Eczema

Eczema Specialist
Eczema can be mild or severe, appear like a mild rash, or erupt into painful blisters. Dr. Daniel Marshall and his team at Alpine Dermatology Clinic in Rexburg and Idaho Falls, Idaho, can help identify the type of eczema you have and develop the best treatment to relieve symptoms and prevent future flare-ups.

Eczema Q & A

What is eczema?

Eczema is a general term for a variety of skin conditions caused by an overactive immune system. Some of the most common forms of eczema include:

  • Atopic dermatitis
  • Contact dermatitis
  • Hand eczema
  • Neurodermatitis
  • Stasis dermatitis

Babies and children often develop eczema on their face, but it’s also common in adults and can appear anywhere on the body. Itching is the most common symptom, but symptoms vary depending on the type of eczema. Your skin may become red and swollen, turn dry and scaly, become cracked or blistered, develop a red rash, or produce sores that ooze then crust over. Some types of eczema may be painful.

Why should you get early treatment?

Many people start treatment at home using an over-the-counter product. Depending on the severity of your eczema, these products may solve the problem, but if they don’t help, please contact Alpine Dermatology Clinic so that you can get symptoms relief.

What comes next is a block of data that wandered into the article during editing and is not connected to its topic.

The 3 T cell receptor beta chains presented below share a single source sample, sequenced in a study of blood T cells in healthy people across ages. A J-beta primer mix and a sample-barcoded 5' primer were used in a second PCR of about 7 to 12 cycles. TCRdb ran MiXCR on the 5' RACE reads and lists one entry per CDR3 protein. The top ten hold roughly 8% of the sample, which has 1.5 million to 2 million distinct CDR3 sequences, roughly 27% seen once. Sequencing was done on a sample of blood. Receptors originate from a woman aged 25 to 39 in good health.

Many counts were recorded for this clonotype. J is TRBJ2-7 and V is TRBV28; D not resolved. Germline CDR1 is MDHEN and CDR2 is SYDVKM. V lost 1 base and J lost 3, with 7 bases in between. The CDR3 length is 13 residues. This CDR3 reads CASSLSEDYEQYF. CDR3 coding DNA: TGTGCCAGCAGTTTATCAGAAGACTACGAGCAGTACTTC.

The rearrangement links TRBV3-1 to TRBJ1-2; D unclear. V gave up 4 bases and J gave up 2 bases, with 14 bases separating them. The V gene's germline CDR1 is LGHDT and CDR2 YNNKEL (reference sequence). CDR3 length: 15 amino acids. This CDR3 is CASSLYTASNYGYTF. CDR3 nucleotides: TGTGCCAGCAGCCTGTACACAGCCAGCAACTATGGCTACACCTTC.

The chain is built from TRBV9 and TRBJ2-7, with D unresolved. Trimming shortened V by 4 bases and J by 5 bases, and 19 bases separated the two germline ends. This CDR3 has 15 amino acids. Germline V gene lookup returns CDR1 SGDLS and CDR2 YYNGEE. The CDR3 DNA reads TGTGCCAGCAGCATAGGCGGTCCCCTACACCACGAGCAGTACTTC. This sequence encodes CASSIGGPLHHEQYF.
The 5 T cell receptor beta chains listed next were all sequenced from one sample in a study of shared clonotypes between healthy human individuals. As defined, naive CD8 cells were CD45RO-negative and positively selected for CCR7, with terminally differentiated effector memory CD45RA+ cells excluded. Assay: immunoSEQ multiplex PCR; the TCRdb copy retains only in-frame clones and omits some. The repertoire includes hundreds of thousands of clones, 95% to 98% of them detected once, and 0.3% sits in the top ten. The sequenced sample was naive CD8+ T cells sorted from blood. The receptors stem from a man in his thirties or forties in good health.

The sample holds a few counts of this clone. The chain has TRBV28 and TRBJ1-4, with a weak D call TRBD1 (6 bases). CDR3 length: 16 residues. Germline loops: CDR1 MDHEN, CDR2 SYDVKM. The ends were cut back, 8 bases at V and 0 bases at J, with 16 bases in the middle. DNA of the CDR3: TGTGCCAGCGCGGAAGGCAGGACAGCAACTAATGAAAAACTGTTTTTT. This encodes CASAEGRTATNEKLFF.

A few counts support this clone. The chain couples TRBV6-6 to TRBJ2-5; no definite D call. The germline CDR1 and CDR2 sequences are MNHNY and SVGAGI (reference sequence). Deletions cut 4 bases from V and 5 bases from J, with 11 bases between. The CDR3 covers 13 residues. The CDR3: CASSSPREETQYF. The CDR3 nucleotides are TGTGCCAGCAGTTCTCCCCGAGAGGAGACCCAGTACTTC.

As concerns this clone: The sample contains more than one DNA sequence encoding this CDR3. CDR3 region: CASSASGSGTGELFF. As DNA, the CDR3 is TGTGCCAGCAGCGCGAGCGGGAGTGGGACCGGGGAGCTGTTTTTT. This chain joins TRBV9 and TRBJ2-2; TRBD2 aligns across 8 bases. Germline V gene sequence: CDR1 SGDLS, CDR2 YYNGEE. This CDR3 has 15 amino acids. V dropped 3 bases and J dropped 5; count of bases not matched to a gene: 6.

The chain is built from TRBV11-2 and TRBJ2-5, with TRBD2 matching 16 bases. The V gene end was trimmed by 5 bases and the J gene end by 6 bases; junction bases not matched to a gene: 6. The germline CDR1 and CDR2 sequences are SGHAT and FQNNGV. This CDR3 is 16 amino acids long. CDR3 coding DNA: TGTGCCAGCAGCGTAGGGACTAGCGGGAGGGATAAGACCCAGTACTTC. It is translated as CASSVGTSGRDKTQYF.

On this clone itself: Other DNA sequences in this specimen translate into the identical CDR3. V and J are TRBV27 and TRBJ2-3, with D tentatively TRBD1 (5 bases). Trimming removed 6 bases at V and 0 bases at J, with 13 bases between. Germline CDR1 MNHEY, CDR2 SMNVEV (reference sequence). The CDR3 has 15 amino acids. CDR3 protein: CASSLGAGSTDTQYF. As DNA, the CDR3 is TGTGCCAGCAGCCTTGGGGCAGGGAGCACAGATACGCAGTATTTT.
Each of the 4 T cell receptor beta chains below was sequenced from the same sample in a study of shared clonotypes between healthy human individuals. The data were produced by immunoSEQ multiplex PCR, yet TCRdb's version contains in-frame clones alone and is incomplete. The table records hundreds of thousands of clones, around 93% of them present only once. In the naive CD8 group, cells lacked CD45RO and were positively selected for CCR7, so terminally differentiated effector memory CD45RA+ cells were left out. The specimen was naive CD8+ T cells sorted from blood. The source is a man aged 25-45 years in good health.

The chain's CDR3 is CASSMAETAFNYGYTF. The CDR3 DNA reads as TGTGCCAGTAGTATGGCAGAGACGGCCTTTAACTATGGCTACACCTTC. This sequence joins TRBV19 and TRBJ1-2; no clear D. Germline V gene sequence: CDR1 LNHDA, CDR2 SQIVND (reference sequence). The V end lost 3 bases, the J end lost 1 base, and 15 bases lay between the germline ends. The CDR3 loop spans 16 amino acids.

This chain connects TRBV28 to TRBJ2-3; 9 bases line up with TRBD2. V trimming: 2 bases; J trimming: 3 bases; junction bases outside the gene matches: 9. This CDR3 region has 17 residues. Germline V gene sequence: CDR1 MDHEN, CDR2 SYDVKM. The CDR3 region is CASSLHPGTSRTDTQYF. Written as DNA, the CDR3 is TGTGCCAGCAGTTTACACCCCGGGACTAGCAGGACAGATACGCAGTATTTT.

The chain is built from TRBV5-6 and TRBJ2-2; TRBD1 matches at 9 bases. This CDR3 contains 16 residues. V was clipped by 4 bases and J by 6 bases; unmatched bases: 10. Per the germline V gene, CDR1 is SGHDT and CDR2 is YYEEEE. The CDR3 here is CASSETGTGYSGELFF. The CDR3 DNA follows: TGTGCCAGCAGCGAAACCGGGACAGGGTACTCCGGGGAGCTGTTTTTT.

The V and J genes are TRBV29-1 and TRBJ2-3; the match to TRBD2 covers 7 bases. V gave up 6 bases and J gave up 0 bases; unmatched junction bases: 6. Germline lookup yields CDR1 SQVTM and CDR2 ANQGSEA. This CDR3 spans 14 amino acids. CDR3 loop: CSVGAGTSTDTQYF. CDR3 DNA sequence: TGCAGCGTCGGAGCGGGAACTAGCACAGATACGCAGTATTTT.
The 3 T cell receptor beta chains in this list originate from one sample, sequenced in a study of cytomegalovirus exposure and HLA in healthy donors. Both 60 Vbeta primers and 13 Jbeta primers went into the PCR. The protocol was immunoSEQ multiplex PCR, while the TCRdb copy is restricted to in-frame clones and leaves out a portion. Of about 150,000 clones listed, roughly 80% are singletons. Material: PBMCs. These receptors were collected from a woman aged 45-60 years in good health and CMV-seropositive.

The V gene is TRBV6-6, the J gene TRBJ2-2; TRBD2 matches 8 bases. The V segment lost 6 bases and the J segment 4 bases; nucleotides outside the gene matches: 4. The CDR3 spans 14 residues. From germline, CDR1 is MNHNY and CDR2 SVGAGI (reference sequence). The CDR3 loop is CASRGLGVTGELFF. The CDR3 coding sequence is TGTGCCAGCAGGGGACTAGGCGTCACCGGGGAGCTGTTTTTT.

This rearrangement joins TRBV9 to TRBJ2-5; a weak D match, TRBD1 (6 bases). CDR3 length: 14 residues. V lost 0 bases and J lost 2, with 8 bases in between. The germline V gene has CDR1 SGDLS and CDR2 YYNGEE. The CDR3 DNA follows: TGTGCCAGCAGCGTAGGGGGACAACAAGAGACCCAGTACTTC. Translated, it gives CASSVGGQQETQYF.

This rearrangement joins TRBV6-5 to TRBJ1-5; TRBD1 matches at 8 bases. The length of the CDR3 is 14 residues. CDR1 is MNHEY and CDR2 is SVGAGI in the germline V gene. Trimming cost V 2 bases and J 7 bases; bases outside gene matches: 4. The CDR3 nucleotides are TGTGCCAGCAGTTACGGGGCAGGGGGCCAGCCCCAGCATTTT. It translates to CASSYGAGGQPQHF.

When you come in for early treatment, we can help you identify the triggers causing your eczema. Almost anything in your environment can cause the immune reaction that leads to an outbreak of eczema, from scratchy clothes and sweating, to animal dander, cleaning products, and dust. As soon as you know the trigger, you can avoid it and lower the risk for future outbreaks.

Some types of eczema, like hand dermatitis, can become chronic if they’re not properly treated as early as possible. When your hands are first exposed to irritants, the resulting rash and itch may be mild. But the damage to skin may build over time, then one day, all of those minor outbreaks turn into skin eruptions that are hard to treat.

How does Dr. Marshall treat eczema?

In addition to avoiding triggers, Dr. Marshall will begin by teaching you about skin care. It’s important to regularly and frequently apply an emollient moisturizer to protect your skin and help prevent itching. It may also help to use mild soaps that don’t contain deodorants and perfumes, and to limit the amount of time in the shower.

The doctor may prescribe topical hand creams containing a variety of medications that help reduce inflammation and relieve itching. Topical medications are also available that can help reduce flare-ups of eczema and maintain normal skin. In severe cases, oral medications to prevent infection and reduce symptoms may help. Eczema is different for each person, so Dr. Marshall always develops individualized treatment designed to work for you.

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